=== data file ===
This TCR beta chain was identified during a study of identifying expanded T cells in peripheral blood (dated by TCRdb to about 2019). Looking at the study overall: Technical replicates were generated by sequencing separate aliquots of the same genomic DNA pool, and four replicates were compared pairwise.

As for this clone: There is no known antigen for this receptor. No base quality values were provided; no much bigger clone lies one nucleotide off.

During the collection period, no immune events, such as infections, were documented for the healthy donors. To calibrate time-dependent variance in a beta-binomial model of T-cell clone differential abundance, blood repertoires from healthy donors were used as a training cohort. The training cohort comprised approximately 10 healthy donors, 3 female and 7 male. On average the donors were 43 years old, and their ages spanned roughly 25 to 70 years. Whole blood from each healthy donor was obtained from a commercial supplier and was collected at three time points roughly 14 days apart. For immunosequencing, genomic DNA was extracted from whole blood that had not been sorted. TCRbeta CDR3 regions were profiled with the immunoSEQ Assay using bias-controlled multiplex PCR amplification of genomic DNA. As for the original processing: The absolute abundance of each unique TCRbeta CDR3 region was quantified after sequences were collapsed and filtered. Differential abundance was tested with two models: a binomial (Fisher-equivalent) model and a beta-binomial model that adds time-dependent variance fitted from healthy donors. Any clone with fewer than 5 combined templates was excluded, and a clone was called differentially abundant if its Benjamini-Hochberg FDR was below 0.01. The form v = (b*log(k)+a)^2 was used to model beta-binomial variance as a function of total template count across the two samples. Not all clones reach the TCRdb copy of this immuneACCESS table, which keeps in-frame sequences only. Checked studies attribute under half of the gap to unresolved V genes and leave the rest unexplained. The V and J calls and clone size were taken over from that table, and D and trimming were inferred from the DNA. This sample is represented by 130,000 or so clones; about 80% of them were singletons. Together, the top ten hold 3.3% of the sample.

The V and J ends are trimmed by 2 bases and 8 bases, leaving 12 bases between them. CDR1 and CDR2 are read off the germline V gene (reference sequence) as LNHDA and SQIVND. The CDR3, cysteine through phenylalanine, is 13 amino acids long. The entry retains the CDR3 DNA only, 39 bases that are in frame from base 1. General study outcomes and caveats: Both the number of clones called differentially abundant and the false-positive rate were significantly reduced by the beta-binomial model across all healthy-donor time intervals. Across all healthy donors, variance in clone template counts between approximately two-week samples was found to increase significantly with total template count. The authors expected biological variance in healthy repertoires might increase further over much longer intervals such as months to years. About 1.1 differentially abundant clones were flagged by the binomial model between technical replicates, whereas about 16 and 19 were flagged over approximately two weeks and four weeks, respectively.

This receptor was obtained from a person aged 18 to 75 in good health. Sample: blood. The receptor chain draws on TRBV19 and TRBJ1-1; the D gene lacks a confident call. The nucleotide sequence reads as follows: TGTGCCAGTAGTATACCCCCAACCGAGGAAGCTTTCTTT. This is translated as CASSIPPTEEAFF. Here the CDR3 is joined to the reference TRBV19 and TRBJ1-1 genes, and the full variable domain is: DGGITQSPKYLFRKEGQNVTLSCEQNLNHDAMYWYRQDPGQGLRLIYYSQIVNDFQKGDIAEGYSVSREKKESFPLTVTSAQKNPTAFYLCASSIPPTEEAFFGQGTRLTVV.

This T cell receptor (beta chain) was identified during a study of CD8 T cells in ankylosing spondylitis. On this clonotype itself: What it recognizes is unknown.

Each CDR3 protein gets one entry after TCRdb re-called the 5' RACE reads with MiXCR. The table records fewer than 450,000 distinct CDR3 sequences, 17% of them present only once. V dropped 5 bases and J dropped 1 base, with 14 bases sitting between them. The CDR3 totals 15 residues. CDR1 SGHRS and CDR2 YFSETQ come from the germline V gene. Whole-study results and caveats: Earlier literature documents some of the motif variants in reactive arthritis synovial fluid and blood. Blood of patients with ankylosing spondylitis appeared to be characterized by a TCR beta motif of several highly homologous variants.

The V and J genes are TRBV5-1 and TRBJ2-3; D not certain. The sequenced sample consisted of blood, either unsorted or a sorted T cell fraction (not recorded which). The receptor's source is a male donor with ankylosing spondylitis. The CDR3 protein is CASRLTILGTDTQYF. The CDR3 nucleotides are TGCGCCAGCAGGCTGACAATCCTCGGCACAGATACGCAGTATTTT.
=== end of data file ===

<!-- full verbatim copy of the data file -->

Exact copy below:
This TCR beta chain was identified during a study of identifying expanded T cells in peripheral blood (dated by TCRdb to about 2019). Looking at the study overall: Technical replicates were generated by sequencing separate aliquots of the same genomic DNA pool, and four replicates were compared pairwise.

As for this clone: There is no known antigen for this receptor. No base quality values were provided; no much bigger clone lies one nucleotide off.

During the collection period, no immune events, such as infections, were documented for the healthy donors. To calibrate time-dependent variance in a beta-binomial model of T-cell clone differential abundance, blood repertoires from healthy donors were used as a training cohort. The training cohort comprised approximately 10 healthy donors, 3 female and 7 male. On average the donors were 43 years old, and their ages spanned roughly 25 to 70 years. Whole blood from each healthy donor was obtained from a commercial supplier and was collected at three time points roughly 14 days apart. For immunosequencing, genomic DNA was extracted from whole blood that had not been sorted. TCRbeta CDR3 regions were profiled with the immunoSEQ Assay using bias-controlled multiplex PCR amplification of genomic DNA. As for the original processing: The absolute abundance of each unique TCRbeta CDR3 region was quantified after sequences were collapsed and filtered. Differential abundance was tested with two models: a binomial (Fisher-equivalent) model and a beta-binomial model that adds time-dependent variance fitted from healthy donors. Any clone with fewer than 5 combined templates was excluded, and a clone was called differentially abundant if its Benjamini-Hochberg FDR was below 0.01. The form v = (b*log(k)+a)^2 was used to model beta-binomial variance as a function of total template count across the two samples. Not all clones reach the TCRdb copy of this immuneACCESS table, which keeps in-frame sequences only. Checked studies attribute under half of the gap to unresolved V genes and leave the rest unexplained. The V and J calls and clone size were taken over from that table, and D and trimming were inferred from the DNA. This sample is represented by 130,000 or so clones; about 80% of them were singletons. Together, the top ten hold 3.3% of the sample.

The V and J ends are trimmed by 2 bases and 8 bases, leaving 12 bases between them. CDR1 and CDR2 are read off the germline V gene (reference sequence) as LNHDA and SQIVND. The CDR3, cysteine through phenylalanine, is 13 amino acids long. The entry retains the CDR3 DNA only, 39 bases that are in frame from base 1. General study outcomes and caveats: Both the number of clones called differentially abundant and the false-positive rate were significantly reduced by the beta-binomial model across all healthy-donor time intervals. Across all healthy donors, variance in clone template counts between approximately two-week samples was found to increase significantly with total template count. The authors expected biological variance in healthy repertoires might increase further over much longer intervals such as months to years. About 1.1 differentially abundant clones were flagged by the binomial model between technical replicates, whereas about 16 and 19 were flagged over approximately two weeks and four weeks, respectively.

This receptor was obtained from a person aged 18 to 75 in good health. Sample: blood. The receptor chain draws on TRBV19 and TRBJ1-1; the D gene lacks a confident call. The nucleotide sequence reads as follows: TGTGCCAGTAGTATACCCCCAACCGAGGAAGCTTTCTTT. This is translated as CASSIPPTEEAFF. Here the CDR3 is joined to the reference TRBV19 and TRBJ1-1 genes, and the full variable domain is: DGGITQSPKYLFRKEGQNVTLSCEQNLNHDAMYWYRQDPGQGLRLIYYSQIVNDFQKGDIAEGYSVSREKKESFPLTVTSAQKNPTAFYLCASSIPPTEEAFFGQGTRLTVV.

This T cell receptor (beta chain) was identified during a study of CD8 T cells in ankylosing spondylitis. On this clonotype itself: What it recognizes is unknown.

Each CDR3 protein gets one entry after TCRdb re-called the 5' RACE reads with MiXCR. The table records fewer than 450,000 distinct CDR3 sequences, 17% of them present only once. V dropped 5 bases and J dropped 1 base, with 14 bases sitting between them. The CDR3 totals 15 residues. CDR1 SGHRS and CDR2 YFSETQ come from the germline V gene. Whole-study results and caveats: Earlier literature documents some of the motif variants in reactive arthritis synovial fluid and blood. Blood of patients with ankylosing spondylitis appeared to be characterized by a TCR beta motif of several highly homologous variants.

The V and J genes are TRBV5-1 and TRBJ2-3; D not certain. The sequenced sample consisted of blood, either unsorted or a sorted T cell fraction (not recorded which). The receptor's source is a male donor with ankylosing spondylitis. The CDR3 protein is CASRLTILGTDTQYF. The CDR3 nucleotides are TGCGCCAGCAGGCTGACAATCCTCGGCACAGATACGCAGTATTTT.